There are so many characters in TBK, and they do not hold together coherently, each is a whole world, and their visions are not finally rectified with some horizon that the narrator confirms for the reader as “the truth”. There are, however, characters in TBK who are something like north stars, points of reference among the welter of perspectives and lives that clash and commingle and devour one another, points that gather bits of the ocean of the world into a harmony, and which are themselves harmonious, and which point to a horizon beyond themselves: God.
In a comparable fashion –not an identical one– there are numerous books in the Bible. Zosima’s interlocutor suggests, at one point, that the books of the Bible contain
all sorts of terrible things. It is easy to shove them under someone’s nose. Who wrote them, were they human beings? [Book VI, chapter 2, section (d); Pevear & Volokhonsky, 309]
When Zosima answers that they were written by “the Holy Spirit”, the interlocutor –a pious man, though with a dark secret– says “It’s easy for you to babble”. There is no obvious reference point in the welter of the world, and no obvious unity in the welter of the scriptures — depending on the heart of the one travelling through the world, and the heart of the one hearing the words of the Bible.
Even the ostensibly biographical information about Elder Zosima in book six of TBK is incomplete, and the homiletic material contains things “that had apparently been said at different times and for various reasons [were] brought together, as if into a single whole.” [Book VI, chapter 2, section (i); Pevear & Volokhonsky, 323] Even Zosima’s final words were “not all precisely outlined”, for “only a notion is given of the spirit and nature of that conversation as compared with what Alexei Fyodorovich’s manuscript contains from earlier homilies.” [Book VI, chapter 2, section (i); Pevear & Volokhonsky, 324]
What is the one in the many? In the memories about Elder Zosima, in the many instances of hearing the same scriptural passage, in the collection of many scrolls/books into one “Book/Bible”, in the bundling of lives in a knotted twist at one stretch of history — in all of these, the many are made one, but how? It is not something empirical that unites them, or which discovers their unity; science will not give anyone the unifying key to a person. In all cases, the many are made one through memory — but not any ordinary memory, but a memory that moves towards the light, a memory that is, in the end, modeled after the Eucharist, gathering up the fragments of light, and offering to God what God has given.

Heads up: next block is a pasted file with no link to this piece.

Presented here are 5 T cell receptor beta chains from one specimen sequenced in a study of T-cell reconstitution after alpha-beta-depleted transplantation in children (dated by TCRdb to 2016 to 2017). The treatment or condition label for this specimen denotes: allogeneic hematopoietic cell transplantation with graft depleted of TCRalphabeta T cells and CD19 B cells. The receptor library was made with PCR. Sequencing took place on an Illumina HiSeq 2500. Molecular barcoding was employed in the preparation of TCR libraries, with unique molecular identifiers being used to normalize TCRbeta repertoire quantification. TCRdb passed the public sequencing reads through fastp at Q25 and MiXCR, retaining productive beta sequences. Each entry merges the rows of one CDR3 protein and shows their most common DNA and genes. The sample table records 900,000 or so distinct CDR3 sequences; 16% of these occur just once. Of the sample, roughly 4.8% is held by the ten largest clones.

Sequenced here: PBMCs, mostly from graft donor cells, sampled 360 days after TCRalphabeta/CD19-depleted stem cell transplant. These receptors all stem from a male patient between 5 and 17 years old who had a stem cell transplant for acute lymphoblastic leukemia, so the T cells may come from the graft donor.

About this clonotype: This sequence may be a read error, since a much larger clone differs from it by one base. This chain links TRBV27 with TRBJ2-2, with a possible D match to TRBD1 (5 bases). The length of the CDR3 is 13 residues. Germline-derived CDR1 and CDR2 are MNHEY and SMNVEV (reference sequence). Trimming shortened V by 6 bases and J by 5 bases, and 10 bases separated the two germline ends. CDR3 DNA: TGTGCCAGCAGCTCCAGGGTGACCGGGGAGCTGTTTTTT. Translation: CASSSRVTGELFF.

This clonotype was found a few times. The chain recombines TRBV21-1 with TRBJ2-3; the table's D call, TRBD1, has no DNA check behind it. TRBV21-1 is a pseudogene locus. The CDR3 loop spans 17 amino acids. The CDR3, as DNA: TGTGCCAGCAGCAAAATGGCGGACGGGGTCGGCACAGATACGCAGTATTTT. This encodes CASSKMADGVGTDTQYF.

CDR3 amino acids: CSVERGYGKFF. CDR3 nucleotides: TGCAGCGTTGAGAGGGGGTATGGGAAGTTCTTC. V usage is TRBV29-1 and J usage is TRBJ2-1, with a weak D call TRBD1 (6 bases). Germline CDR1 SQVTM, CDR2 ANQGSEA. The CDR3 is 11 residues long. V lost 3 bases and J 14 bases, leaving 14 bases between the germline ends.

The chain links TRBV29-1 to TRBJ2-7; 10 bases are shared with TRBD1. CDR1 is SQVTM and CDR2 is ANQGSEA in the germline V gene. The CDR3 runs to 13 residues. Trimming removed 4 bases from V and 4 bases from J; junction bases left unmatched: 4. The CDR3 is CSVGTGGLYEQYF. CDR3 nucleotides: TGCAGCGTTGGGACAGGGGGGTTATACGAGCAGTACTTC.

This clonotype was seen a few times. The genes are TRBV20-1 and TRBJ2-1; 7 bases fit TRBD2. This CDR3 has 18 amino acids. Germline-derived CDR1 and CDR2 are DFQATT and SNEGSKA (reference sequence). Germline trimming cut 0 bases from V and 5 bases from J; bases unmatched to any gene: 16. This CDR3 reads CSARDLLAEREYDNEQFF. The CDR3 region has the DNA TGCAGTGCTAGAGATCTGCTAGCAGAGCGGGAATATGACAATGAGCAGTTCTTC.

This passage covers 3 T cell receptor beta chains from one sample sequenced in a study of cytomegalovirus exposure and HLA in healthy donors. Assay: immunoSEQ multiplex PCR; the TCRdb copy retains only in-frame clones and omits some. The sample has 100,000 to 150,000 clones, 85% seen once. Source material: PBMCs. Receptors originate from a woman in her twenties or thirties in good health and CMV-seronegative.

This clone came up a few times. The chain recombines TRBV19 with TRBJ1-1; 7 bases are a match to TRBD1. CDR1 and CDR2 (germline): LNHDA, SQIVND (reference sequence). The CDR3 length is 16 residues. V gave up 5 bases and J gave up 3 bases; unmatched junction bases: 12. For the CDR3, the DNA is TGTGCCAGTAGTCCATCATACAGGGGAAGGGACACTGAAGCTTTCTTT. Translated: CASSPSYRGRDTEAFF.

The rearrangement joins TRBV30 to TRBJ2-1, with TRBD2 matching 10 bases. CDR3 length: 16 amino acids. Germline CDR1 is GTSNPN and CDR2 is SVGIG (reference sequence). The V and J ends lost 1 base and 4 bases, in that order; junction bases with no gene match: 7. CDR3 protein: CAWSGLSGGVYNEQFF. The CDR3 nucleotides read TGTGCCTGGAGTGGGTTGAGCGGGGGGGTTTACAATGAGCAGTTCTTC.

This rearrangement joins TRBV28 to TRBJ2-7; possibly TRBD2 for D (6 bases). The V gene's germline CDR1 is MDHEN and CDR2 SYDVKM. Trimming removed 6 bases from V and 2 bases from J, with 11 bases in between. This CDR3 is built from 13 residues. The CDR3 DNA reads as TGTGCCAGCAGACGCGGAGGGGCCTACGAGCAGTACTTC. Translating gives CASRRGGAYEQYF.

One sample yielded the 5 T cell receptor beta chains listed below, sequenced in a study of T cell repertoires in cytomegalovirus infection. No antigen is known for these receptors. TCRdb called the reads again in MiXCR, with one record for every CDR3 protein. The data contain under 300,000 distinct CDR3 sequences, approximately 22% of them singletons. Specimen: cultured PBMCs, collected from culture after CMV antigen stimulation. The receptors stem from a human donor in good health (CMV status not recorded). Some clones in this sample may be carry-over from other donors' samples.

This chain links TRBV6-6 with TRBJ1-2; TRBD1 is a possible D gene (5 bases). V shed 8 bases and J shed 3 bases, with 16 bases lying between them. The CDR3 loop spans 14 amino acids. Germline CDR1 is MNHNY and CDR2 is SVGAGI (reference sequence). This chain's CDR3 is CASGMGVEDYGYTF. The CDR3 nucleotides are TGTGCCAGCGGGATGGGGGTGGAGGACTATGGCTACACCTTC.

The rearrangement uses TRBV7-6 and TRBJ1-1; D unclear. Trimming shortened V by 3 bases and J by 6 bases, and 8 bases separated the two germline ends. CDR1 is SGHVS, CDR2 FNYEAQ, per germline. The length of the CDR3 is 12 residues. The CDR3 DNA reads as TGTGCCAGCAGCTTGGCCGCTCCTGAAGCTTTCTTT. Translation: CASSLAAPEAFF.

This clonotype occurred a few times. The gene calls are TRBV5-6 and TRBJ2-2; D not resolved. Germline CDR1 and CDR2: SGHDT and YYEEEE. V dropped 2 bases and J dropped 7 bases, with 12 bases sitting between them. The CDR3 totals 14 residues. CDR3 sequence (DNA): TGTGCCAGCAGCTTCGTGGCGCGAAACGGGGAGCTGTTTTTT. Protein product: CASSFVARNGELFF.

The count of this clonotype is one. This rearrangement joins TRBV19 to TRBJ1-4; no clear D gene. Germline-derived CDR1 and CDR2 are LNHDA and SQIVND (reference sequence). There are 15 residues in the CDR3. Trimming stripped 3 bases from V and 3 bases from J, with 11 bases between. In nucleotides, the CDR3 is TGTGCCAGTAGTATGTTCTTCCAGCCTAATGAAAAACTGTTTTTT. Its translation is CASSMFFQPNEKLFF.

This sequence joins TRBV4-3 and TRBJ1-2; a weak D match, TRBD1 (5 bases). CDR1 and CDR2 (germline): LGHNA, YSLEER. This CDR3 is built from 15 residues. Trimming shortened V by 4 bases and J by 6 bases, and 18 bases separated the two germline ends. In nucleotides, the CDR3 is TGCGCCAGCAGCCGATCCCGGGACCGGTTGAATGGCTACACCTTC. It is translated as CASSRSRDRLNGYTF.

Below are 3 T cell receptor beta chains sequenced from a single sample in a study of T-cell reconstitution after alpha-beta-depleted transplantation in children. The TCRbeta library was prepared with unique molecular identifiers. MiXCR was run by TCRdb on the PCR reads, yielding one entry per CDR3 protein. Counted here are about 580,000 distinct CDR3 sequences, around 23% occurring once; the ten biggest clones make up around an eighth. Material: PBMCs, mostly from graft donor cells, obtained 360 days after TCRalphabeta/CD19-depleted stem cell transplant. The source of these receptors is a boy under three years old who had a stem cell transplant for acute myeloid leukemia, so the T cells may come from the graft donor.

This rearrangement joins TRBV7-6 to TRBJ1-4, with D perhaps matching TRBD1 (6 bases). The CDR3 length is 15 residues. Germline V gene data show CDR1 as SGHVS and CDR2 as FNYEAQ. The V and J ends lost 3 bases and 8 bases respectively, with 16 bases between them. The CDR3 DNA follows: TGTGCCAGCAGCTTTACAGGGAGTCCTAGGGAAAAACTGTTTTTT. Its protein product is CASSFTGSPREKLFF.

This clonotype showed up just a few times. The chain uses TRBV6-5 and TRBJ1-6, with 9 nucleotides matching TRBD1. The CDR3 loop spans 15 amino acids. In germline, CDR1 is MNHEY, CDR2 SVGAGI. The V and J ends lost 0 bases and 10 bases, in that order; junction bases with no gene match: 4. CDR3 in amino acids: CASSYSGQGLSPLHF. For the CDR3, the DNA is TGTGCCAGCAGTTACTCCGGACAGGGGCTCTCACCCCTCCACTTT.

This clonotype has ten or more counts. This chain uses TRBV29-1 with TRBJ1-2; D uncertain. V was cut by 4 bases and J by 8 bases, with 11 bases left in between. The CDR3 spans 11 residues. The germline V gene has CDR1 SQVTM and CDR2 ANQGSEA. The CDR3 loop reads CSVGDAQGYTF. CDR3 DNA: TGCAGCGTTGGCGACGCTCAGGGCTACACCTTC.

It is interesting that the key ingredient for this transformed engagement with memory and people and the Bible doesn’t even require reading, for texts in the ancient world are meant to be heard, not seen:
But I remember how, even before I learned to read, a certain spiritual perception visited me for the first time when I was just eight years old. Mother took me to church by myself (I do not remember where my brother was then), during Holy Week, to the Monday liturgy. It was a clear day, and, remembering it now, I seem to see again the incense rising from the censer, and quietly ascending upwards, and from above, through a narrow window in the cupola, God’s rays pouring down upon us in the church, and the incense rising up to them in waves, as if dissolving into them. I looked with deep tenderness, and for the first time in my life I consciously received the first seed of the word of God in my soul. A young man walked out into the middle of the church with a big book, so big that it seemed to me he even had difficulty carrying it, and he placed it on the analogion, opened it, and began to read, and suddenly, then, for the first time I understood something, for the first time in my life I understood what was read in God’s church. [Book VI, chapter 2, section (b); Pevear & Volokhonsky, 291]
The story of Job follows. (Parenthetical note: the “heart” and the “soul” are not very clearly differentiated, if they are at all different; the same blurriness of terminology can be seen in many of the New Testament writings, and the Christian writings from the second century.) In this passage, the non-deadness of at least some history is here affirmed by Zosima, its ability to reiterate and echo itself is asserted: Zosima’s past and present selves are one in the hearing of this story, are even a single event, somehow (“it is as if my whole childhood were rising again before me, and I am breathing now as I breathed then with my eight-year-old little breast, and feel, as I did then” ). The unity of the many stories is reiterated not as some propositional truth, but in dramatic terms, as simply the inherence of the dramatic persons somehow in God as inflections of something eternal: